Boats ans Seagulls.

Talk about and buy or sell boats that are suited to Seagull outboards here

Moderators: John@sos, charlesp, Charles uk, RickUK, Petergalileo

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NaughtyBits
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Re: Boats ans Seagulls.

Postby NaughtyBits » Thu Jan 11, 2018 2:54 pm

Liam2k3,

Not without drastically altering port timing - and not likely for the better...

Jon,

Sounds like you've been talking to Charles at some point. But there's a step or two missing in there, maybe ...?

headdownarseup
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Re: Boats ans Seagulls.

Postby headdownarseup » Fri Jan 12, 2018 2:33 am

I probably have missed out one or two things along the line somewhere,perhaps someone with far more experience at this could expand on what i've missed, but this modifying lark can easily become quite a personal thing too. Some things it has to be said work well, and some need quite extensive testing and changing before you could say you were happy with the end result.
This is why i'm quite reserved at keeping things at a more grass roots level without going too mad with it with baby steps at every level of development until you've reached the limits of what might be called safe and still have a relatively reliable engine that isn't going to self destruct at wide open throttle.

Boats and engines come in many different shapes and sizes. Seagulls are no different in that respect, but they're still just a basic 2 stroke design with some room for improvement if you know where to look. That's half the fun with modifying something for greater performance. Do your own thing with it, but always with an eye on the essentials. Don't want to push the envelope too far into the unknown, but i see a 102 as unexplored territory that maybe a lot of people are afraid to get into partly because the cylinders are a pain to work on, and a few other things besides. Square block seagulls are easier to modify by comparison, most self respecting seagull tweekers know this, but despite the design of a 102 having some drawbacks over their square blocked cousins, with sensible "upgrades" i think there's still a lot of untapped potential in these old roundblock 102 engines.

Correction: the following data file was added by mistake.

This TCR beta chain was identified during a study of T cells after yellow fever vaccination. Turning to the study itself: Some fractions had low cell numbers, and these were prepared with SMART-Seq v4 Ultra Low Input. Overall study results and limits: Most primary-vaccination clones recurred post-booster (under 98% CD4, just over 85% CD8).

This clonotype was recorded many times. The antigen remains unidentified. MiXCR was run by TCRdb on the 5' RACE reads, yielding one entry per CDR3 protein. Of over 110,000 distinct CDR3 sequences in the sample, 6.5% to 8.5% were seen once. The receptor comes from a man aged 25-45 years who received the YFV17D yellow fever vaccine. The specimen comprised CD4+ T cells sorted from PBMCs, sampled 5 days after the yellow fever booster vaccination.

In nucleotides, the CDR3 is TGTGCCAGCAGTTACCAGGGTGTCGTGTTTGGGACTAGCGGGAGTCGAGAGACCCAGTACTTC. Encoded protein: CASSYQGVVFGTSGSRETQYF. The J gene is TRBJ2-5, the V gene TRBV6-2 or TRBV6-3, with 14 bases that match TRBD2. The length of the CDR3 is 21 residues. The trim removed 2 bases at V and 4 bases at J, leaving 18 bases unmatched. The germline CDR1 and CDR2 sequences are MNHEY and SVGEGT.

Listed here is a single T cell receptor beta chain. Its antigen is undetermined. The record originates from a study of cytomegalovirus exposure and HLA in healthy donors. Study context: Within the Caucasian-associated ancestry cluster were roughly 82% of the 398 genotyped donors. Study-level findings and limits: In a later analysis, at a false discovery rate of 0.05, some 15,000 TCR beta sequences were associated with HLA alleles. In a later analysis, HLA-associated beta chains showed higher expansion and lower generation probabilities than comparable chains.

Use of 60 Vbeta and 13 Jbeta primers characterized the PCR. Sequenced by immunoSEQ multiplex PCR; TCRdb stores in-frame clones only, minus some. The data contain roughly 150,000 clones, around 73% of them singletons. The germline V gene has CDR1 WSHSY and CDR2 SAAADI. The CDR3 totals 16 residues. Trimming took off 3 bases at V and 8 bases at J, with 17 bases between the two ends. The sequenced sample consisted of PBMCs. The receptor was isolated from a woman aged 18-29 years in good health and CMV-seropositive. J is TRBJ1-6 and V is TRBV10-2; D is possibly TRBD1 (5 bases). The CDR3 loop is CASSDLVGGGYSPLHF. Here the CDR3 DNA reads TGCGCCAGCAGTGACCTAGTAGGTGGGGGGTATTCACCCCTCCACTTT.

It's true, i have spoken to Charles about certain things in the past as he's probably the one person we all know within easy reach with enough experience to know what works with seagulls and what doesn't. I've also spoken with an engine builder i used to use when i was racing minibikes. Two quite different sides to the same questions with slightly varying answers from both.That, coupled with my up and down experiences of 2 wheeled racing i'd like to think i knew a good enough understanding of the basics to get me out of trouble without sounding big headed about it. I will say this though, i never stop learning from some of you guys out there. It's what keeps my interest going with this silly hobby of ours. Each day that i can learn something new is a good day for me :P